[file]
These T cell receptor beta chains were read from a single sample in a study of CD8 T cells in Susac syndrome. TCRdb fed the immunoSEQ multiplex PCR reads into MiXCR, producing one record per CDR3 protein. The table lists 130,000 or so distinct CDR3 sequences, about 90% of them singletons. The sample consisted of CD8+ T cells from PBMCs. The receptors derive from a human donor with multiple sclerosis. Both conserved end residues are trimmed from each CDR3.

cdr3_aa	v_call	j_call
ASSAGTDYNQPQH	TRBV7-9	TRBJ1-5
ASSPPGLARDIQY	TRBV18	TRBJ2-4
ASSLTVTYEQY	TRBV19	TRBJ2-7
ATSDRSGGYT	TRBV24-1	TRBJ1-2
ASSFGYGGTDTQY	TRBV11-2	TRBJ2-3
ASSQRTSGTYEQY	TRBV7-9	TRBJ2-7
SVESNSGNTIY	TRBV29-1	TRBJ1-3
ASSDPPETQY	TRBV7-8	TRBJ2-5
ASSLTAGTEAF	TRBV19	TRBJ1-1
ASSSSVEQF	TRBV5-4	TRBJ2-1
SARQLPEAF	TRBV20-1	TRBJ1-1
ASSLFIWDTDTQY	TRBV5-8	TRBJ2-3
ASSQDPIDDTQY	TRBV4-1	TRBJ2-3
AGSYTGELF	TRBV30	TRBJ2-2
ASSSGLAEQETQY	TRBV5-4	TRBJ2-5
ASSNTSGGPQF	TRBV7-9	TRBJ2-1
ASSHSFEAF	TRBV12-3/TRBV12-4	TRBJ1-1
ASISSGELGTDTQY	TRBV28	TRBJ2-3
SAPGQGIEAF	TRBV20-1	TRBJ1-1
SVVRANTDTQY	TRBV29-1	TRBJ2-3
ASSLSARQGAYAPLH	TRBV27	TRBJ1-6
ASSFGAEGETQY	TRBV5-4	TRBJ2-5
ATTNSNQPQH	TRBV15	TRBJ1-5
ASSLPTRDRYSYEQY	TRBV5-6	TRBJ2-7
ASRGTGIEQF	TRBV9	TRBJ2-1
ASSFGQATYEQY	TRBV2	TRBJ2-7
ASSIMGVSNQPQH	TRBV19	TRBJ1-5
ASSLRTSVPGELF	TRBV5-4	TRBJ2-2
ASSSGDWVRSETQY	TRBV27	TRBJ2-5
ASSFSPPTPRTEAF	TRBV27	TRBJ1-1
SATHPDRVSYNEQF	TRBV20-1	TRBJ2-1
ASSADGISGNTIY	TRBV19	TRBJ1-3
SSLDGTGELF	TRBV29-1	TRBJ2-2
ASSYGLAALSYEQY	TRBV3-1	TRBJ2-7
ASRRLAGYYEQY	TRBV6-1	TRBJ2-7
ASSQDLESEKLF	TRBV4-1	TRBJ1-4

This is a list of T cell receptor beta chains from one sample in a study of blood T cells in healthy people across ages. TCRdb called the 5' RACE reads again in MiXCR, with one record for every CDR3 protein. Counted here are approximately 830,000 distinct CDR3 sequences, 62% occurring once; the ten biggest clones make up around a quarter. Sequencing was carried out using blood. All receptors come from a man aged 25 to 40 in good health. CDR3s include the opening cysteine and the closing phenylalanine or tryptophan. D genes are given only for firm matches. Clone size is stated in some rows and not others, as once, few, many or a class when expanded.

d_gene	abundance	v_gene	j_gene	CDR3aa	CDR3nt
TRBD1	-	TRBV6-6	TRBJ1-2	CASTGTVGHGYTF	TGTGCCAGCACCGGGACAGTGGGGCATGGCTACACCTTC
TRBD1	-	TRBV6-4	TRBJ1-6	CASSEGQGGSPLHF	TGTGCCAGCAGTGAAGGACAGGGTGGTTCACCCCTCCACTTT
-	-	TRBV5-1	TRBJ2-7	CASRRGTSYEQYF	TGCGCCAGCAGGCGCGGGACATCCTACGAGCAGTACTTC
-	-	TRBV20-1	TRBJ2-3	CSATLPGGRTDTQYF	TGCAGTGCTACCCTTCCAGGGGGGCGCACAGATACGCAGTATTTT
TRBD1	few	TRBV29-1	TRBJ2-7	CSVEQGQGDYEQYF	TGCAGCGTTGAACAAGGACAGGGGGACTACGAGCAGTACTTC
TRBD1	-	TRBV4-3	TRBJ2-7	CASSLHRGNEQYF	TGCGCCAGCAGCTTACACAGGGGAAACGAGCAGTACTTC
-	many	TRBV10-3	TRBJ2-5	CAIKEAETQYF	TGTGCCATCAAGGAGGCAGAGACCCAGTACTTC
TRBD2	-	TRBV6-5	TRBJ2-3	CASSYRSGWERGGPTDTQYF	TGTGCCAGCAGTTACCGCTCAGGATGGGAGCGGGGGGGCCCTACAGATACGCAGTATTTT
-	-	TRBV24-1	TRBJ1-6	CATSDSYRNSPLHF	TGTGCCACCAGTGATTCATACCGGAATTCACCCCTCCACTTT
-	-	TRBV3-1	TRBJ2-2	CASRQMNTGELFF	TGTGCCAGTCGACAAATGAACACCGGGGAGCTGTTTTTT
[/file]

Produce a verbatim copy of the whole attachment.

These T cell receptor beta chains were read from a single sample in a study of CD8 T cells in Susac syndrome. TCRdb fed the immunoSEQ multiplex PCR reads into MiXCR, producing one record per CDR3 protein. The table lists 130,000 or so distinct CDR3 sequences, about 90% of them singletons. The sample consisted of CD8+ T cells from PBMCs. The receptors derive from a human donor with multiple sclerosis. Both conserved end residues are trimmed from each CDR3.

cdr3_aa	v_call	j_call
ASSAGTDYNQPQH	TRBV7-9	TRBJ1-5
ASSPPGLARDIQY	TRBV18	TRBJ2-4
ASSLTVTYEQY	TRBV19	TRBJ2-7
ATSDRSGGYT	TRBV24-1	TRBJ1-2
ASSFGYGGTDTQY	TRBV11-2	TRBJ2-3
ASSQRTSGTYEQY	TRBV7-9	TRBJ2-7
SVESNSGNTIY	TRBV29-1	TRBJ1-3
ASSDPPETQY	TRBV7-8	TRBJ2-5
ASSLTAGTEAF	TRBV19	TRBJ1-1
ASSSSVEQF	TRBV5-4	TRBJ2-1
SARQLPEAF	TRBV20-1	TRBJ1-1
ASSLFIWDTDTQY	TRBV5-8	TRBJ2-3
ASSQDPIDDTQY	TRBV4-1	TRBJ2-3
AGSYTGELF	TRBV30	TRBJ2-2
ASSSGLAEQETQY	TRBV5-4	TRBJ2-5
ASSNTSGGPQF	TRBV7-9	TRBJ2-1
ASSHSFEAF	TRBV12-3/TRBV12-4	TRBJ1-1
ASISSGELGTDTQY	TRBV28	TRBJ2-3
SAPGQGIEAF	TRBV20-1	TRBJ1-1
SVVRANTDTQY	TRBV29-1	TRBJ2-3
ASSLSARQGAYAPLH	TRBV27	TRBJ1-6
ASSFGAEGETQY	TRBV5-4	TRBJ2-5
ATTNSNQPQH	TRBV15	TRBJ1-5
ASSLPTRDRYSYEQY	TRBV5-6	TRBJ2-7
ASRGTGIEQF	TRBV9	TRBJ2-1
ASSFGQATYEQY	TRBV2	TRBJ2-7
ASSIMGVSNQPQH	TRBV19	TRBJ1-5
ASSLRTSVPGELF	TRBV5-4	TRBJ2-2
ASSSGDWVRSETQY	TRBV27	TRBJ2-5
ASSFSPPTPRTEAF	TRBV27	TRBJ1-1
SATHPDRVSYNEQF	TRBV20-1	TRBJ2-1
ASSADGISGNTIY	TRBV19	TRBJ1-3
SSLDGTGELF	TRBV29-1	TRBJ2-2
ASSYGLAALSYEQY	TRBV3-1	TRBJ2-7
ASRRLAGYYEQY	TRBV6-1	TRBJ2-7
ASSQDLESEKLF	TRBV4-1	TRBJ1-4

This is a list of T cell receptor beta chains from one sample in a study of blood T cells in healthy people across ages. TCRdb called the 5' RACE reads again in MiXCR, with one record for every CDR3 protein. Counted here are approximately 830,000 distinct CDR3 sequences, 62% occurring once; the ten biggest clones make up around a quarter. Sequencing was carried out using blood. All receptors come from a man aged 25 to 40 in good health. CDR3s include the opening cysteine and the closing phenylalanine or tryptophan. D genes are given only for firm matches. Clone size is stated in some rows and not others, as once, few, many or a class when expanded.

d_gene	abundance	v_gene	j_gene	CDR3aa	CDR3nt
TRBD1	-	TRBV6-6	TRBJ1-2	CASTGTVGHGYTF	TGTGCCAGCACCGGGACAGTGGGGCATGGCTACACCTTC
TRBD1	-	TRBV6-4	TRBJ1-6	CASSEGQGGSPLHF	TGTGCCAGCAGTGAAGGACAGGGTGGTTCACCCCTCCACTTT
-	-	TRBV5-1	TRBJ2-7	CASRRGTSYEQYF	TGCGCCAGCAGGCGCGGGACATCCTACGAGCAGTACTTC
-	-	TRBV20-1	TRBJ2-3	CSATLPGGRTDTQYF	TGCAGTGCTACCCTTCCAGGGGGGCGCACAGATACGCAGTATTTT
TRBD1	few	TRBV29-1	TRBJ2-7	CSVEQGQGDYEQYF	TGCAGCGTTGAACAAGGACAGGGGGACTACGAGCAGTACTTC
TRBD1	-	TRBV4-3	TRBJ2-7	CASSLHRGNEQYF	TGCGCCAGCAGCTTACACAGGGGAAACGAGCAGTACTTC
-	many	TRBV10-3	TRBJ2-5	CAIKEAETQYF	TGTGCCATCAAGGAGGCAGAGACCCAGTACTTC
TRBD2	-	TRBV6-5	TRBJ2-3	CASSYRSGWERGGPTDTQYF	TGTGCCAGCAGTTACCGCTCAGGATGGGAGCGGGGGGGCCCTACAGATACGCAGTATTTT
-	-	TRBV24-1	TRBJ1-6	CATSDSYRNSPLHF	TGTGCCACCAGTGATTCATACCGGAATTCACCCCTCCACTTT
-	-	TRBV3-1	TRBJ2-2	CASRQMNTGELFF	TGTGCCAGTCGACAAATGAACACCGGGGAGCTGTTTTTT